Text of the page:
The online orientation plan of the Ecole polytechnique fédérale de Lausanne is an indispensable tool for students, employees and visitors of the university campus. With its 80 buildings, a total area of about 700,000 m2, its 10,000 offices, laboratories, auditoriums and classrooms the EPFL is a veritable labyrinth. 

A new version of the route search, with a simplified edition via the Open Source web framework GeoMapFish, will be put into production within a few weeks.

Route planning with online graph editing | © Camptocamp

Route search

The EPFL Orientation Plan application, or ‘Plan’, provides valuable information about the campus: offices, classrooms, points of interest, transportation system, restaurants, etc... Among the many functionalities offered, the route search is particularly useful. Starting from a search result, it is possible to calculate and then display the shortest route to the destination. The user can then continue to navigate on the map with the calculated path superimposed. A roadmap allows direct navigation to level changes.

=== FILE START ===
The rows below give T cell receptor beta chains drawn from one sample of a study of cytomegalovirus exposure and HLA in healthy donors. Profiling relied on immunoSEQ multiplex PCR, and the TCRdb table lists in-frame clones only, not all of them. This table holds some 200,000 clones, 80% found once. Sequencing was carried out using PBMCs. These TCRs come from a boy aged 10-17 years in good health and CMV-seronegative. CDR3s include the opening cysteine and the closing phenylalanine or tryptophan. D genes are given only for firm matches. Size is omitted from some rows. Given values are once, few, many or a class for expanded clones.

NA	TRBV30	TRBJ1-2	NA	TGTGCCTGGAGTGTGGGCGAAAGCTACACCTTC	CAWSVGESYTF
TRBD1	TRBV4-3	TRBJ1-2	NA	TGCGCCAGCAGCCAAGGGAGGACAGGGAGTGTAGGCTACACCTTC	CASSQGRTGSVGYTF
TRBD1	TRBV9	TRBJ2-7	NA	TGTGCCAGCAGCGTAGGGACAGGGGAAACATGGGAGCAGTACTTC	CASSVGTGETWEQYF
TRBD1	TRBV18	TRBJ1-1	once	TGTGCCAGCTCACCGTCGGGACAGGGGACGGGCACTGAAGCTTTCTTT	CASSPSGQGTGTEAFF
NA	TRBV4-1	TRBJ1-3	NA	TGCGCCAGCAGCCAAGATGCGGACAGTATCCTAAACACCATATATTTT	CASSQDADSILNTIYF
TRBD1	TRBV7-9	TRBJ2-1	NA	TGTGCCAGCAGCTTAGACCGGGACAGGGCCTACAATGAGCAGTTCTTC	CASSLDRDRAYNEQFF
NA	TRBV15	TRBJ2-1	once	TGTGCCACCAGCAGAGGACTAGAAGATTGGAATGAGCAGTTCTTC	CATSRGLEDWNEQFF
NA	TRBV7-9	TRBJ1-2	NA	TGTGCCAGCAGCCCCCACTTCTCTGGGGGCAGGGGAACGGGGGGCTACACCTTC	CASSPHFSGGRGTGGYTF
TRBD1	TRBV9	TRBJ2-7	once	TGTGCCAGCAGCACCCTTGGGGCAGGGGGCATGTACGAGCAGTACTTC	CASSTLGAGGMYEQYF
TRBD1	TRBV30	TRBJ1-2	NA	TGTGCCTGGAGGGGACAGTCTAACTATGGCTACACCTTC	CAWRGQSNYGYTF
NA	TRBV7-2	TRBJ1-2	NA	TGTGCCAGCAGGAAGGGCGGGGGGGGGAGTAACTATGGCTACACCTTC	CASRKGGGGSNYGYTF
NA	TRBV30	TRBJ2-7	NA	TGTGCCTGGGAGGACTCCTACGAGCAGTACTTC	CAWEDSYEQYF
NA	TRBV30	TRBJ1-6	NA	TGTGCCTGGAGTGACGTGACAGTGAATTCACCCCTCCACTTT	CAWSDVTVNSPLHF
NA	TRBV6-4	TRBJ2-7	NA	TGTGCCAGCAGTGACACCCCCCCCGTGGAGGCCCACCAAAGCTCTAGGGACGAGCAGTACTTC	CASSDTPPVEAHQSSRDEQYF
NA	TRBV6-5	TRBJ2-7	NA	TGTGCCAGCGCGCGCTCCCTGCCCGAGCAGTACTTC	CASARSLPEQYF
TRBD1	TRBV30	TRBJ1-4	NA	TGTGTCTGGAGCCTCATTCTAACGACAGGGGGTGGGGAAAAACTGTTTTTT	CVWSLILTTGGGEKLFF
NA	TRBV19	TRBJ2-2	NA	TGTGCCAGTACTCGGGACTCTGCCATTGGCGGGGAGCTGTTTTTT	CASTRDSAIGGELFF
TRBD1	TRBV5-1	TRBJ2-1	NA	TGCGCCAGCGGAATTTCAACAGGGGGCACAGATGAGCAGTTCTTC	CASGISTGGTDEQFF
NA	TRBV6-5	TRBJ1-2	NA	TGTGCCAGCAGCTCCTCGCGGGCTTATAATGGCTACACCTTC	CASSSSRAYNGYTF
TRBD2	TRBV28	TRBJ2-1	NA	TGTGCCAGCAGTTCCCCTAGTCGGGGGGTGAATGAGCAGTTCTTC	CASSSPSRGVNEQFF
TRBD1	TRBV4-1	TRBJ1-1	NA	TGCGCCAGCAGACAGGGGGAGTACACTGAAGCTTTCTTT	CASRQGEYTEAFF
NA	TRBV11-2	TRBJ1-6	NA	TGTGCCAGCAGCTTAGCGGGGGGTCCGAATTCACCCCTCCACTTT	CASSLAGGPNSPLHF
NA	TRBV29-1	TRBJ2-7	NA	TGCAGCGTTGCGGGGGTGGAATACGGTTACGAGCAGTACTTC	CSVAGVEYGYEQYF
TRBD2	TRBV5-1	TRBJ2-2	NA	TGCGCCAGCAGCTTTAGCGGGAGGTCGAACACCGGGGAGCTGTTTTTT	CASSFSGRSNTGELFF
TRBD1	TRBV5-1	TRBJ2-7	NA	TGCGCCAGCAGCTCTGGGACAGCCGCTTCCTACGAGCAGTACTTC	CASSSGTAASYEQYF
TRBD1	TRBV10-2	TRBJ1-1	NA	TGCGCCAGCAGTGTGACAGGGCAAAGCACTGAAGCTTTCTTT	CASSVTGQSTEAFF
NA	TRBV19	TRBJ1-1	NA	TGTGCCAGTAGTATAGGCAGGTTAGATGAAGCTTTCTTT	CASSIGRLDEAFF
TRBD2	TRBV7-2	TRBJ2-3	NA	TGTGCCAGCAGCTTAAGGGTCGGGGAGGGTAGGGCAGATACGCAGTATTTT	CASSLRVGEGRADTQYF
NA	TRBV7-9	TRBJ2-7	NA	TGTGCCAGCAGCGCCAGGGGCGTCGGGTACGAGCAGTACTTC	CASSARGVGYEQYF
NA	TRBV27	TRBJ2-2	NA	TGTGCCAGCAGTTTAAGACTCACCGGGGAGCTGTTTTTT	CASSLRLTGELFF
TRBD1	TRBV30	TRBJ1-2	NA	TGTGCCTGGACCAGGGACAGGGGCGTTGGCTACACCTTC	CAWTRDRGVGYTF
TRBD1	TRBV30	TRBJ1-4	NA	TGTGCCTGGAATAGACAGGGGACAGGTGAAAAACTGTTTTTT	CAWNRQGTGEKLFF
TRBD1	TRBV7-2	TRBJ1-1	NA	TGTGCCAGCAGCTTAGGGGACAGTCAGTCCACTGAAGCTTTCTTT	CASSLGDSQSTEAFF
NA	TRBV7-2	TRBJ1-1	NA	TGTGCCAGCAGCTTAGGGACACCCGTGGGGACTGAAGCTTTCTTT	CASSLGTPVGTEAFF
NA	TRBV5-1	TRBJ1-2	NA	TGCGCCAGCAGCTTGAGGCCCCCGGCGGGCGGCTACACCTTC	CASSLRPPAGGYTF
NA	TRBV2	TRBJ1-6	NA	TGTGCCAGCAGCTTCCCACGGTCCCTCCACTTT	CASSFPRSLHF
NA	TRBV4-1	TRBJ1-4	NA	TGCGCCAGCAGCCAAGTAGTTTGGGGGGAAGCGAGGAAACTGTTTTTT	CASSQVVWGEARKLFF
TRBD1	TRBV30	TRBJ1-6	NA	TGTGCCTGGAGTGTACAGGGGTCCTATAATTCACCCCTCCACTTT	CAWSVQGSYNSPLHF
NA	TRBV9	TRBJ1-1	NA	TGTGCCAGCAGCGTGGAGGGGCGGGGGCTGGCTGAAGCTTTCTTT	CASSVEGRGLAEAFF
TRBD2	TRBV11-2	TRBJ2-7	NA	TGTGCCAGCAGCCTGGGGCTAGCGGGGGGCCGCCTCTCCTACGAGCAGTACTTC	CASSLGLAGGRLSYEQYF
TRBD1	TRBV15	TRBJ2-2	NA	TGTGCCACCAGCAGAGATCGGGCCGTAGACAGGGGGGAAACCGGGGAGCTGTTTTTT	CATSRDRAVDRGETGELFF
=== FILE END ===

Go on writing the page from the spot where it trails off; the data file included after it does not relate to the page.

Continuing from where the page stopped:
If the Plan application is based on the GeoMapFish framework, the calculation itself is performed in the database thanks to the pgRouting library. The A* Algorithm uses a graph composed of edges and vertices that represents the entire network of corridors, external and local areas of the School. This mathematical graph also contains the geometries (lines) that allow the result to be displayed. 

Route planning with online graph editing | © Camptocamp